Imagine walking out your front door and there, right in front of you, is a giraffe. A living and breathing giraffe just standing there and looking straight at you.
Your first questions will not be about the physiology of the giraffe, or the biological classification of the giraffe, or the dietary habits of the giraffe. You first thoughts will not be to wonder how tall the giraffe is, or how many spots it has, or how long it takes a giraffe to swallow food or water. (Apparently, swallowing water is a complicated process!)
Your first questions will be different. Why is there is a giraffe outside my home? How did this giraffe get here? Am I in danger?
The brain wants meaning before detail
It is, perhaps, a humorous example, but it stand for an important principle for public speakers. The human brain wants meaning before detail.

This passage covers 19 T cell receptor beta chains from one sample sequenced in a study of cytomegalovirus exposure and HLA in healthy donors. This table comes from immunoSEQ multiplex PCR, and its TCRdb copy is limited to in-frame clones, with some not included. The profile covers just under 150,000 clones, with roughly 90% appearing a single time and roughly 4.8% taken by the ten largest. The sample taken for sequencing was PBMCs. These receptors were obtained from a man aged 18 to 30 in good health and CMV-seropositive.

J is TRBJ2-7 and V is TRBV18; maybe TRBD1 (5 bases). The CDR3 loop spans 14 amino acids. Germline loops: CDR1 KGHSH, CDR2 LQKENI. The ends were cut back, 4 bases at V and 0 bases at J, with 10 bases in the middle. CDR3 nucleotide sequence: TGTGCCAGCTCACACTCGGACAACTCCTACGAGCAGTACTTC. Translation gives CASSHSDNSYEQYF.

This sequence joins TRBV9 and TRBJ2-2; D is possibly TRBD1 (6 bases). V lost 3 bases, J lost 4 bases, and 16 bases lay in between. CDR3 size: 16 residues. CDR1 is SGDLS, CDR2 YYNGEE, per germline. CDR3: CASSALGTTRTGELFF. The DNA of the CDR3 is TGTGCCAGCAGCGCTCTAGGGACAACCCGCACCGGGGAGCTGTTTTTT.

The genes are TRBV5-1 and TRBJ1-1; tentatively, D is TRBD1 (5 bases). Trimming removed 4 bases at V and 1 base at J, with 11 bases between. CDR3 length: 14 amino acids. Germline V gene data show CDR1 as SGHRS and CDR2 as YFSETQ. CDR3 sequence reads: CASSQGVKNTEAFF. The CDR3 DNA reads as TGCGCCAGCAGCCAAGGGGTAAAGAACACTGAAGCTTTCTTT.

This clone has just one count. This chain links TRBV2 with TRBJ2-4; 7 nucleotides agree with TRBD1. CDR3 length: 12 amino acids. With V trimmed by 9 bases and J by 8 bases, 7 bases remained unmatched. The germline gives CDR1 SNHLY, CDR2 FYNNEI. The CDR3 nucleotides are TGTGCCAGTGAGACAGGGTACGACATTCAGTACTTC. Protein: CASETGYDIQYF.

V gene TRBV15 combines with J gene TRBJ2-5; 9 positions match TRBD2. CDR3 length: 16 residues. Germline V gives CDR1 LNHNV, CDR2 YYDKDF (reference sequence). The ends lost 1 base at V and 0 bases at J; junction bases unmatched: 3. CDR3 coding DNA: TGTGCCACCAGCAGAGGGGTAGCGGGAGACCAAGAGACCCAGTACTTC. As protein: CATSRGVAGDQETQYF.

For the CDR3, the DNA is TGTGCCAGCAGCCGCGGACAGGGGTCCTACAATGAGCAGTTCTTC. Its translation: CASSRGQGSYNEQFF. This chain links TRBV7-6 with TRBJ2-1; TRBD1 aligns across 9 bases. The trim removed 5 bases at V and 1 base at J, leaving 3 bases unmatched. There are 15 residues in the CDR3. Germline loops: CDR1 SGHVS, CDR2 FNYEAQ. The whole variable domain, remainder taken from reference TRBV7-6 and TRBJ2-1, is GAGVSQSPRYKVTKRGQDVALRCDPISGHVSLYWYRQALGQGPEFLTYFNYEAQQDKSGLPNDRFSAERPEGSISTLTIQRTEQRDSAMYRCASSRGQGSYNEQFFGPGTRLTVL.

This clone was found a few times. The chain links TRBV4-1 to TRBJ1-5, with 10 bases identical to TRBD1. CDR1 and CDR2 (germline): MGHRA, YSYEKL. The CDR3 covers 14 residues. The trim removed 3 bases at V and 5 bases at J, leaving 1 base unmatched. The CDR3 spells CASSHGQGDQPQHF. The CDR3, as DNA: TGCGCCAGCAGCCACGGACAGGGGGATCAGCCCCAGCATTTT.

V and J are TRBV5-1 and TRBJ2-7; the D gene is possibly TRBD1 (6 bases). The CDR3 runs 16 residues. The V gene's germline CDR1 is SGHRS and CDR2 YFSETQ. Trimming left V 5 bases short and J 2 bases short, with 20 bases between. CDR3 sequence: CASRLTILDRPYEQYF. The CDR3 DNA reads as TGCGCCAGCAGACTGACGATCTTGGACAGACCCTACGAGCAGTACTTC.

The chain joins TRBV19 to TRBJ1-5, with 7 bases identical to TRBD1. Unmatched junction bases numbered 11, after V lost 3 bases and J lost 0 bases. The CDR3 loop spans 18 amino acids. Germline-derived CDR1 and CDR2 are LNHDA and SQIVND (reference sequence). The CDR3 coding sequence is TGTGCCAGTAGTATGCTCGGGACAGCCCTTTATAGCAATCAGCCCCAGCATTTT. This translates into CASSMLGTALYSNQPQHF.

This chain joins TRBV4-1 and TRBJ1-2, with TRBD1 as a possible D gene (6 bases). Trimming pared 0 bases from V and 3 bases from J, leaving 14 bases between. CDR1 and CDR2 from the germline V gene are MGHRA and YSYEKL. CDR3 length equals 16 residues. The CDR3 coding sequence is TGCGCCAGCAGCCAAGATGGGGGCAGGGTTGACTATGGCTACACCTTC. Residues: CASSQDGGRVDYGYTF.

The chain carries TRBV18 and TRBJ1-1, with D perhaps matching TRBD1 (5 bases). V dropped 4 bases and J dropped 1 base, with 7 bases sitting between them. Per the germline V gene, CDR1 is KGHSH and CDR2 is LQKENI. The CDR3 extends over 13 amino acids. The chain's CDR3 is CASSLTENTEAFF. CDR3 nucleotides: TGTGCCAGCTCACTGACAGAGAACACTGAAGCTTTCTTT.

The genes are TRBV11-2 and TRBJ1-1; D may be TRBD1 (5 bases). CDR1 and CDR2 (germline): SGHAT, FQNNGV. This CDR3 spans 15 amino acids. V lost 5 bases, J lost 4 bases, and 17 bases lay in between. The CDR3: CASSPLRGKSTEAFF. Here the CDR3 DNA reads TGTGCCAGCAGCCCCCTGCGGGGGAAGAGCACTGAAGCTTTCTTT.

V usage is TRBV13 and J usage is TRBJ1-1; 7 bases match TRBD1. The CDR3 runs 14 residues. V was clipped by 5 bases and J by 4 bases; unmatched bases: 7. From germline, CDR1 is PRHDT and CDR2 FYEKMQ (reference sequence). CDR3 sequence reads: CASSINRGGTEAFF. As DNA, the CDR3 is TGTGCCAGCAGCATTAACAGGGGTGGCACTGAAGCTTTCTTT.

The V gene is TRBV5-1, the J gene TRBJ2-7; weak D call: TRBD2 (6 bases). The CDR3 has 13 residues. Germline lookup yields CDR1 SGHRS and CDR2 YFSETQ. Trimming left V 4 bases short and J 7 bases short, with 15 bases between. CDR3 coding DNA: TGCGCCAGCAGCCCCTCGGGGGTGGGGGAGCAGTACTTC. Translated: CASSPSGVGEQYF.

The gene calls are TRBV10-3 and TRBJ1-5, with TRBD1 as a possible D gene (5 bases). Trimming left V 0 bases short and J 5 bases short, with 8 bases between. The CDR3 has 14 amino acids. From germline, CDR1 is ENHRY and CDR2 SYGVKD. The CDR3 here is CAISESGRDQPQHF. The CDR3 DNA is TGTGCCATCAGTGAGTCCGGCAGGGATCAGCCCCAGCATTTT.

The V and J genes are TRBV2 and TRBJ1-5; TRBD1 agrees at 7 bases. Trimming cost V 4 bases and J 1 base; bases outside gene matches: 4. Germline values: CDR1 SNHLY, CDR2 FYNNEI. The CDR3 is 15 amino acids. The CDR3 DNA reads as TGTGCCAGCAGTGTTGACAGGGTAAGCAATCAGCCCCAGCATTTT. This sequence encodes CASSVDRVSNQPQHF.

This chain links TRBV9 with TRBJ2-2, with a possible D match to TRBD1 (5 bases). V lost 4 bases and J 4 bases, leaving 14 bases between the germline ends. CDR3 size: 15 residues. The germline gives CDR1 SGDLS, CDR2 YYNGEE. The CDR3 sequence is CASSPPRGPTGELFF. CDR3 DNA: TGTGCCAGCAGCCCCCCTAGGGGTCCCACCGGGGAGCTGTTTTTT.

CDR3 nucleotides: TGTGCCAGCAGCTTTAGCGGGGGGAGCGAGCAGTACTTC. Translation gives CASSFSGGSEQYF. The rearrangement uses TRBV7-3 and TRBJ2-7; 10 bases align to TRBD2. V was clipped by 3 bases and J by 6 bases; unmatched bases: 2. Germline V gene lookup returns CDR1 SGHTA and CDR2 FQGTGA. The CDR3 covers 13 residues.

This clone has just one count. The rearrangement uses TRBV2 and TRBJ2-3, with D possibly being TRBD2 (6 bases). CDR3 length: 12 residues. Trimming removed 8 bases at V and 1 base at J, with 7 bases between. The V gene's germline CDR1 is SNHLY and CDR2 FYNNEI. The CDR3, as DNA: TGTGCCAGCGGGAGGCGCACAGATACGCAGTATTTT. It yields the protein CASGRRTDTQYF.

This concept has been discussed by developmental molecular biologist John Medina, among others. I need to understand what you are talking about and why I should care before you give me all of the details of the who, where, when, how, etc.
Yet, when it comes to presentations, too many speakers jump straight into the details – and keep layering on more details – without first laying the foundation with what they will be talking about and why it is important for the audience.
The process need not be complicated. Immediately after hooking your audience’s attention, simply tell them where you are going with the speech or presentation. In the public speaking business, call this signposting. Some examples:
- There are three reasons why we should open an office in Singapore: a favourable tax structure; proximity to our Asian clients; and a skilled workforce.
- Today, I want to share with you four benefits of a daily, 30-minute walk.
- We need to develop new business. Today I want to talk about an area where I think we can do just that.
In each of the examples above, the audience will quickly understand the purpose of the presentation. The speaker can thus safely proceed to the details.
By the way, giraffes are seriously cool animals.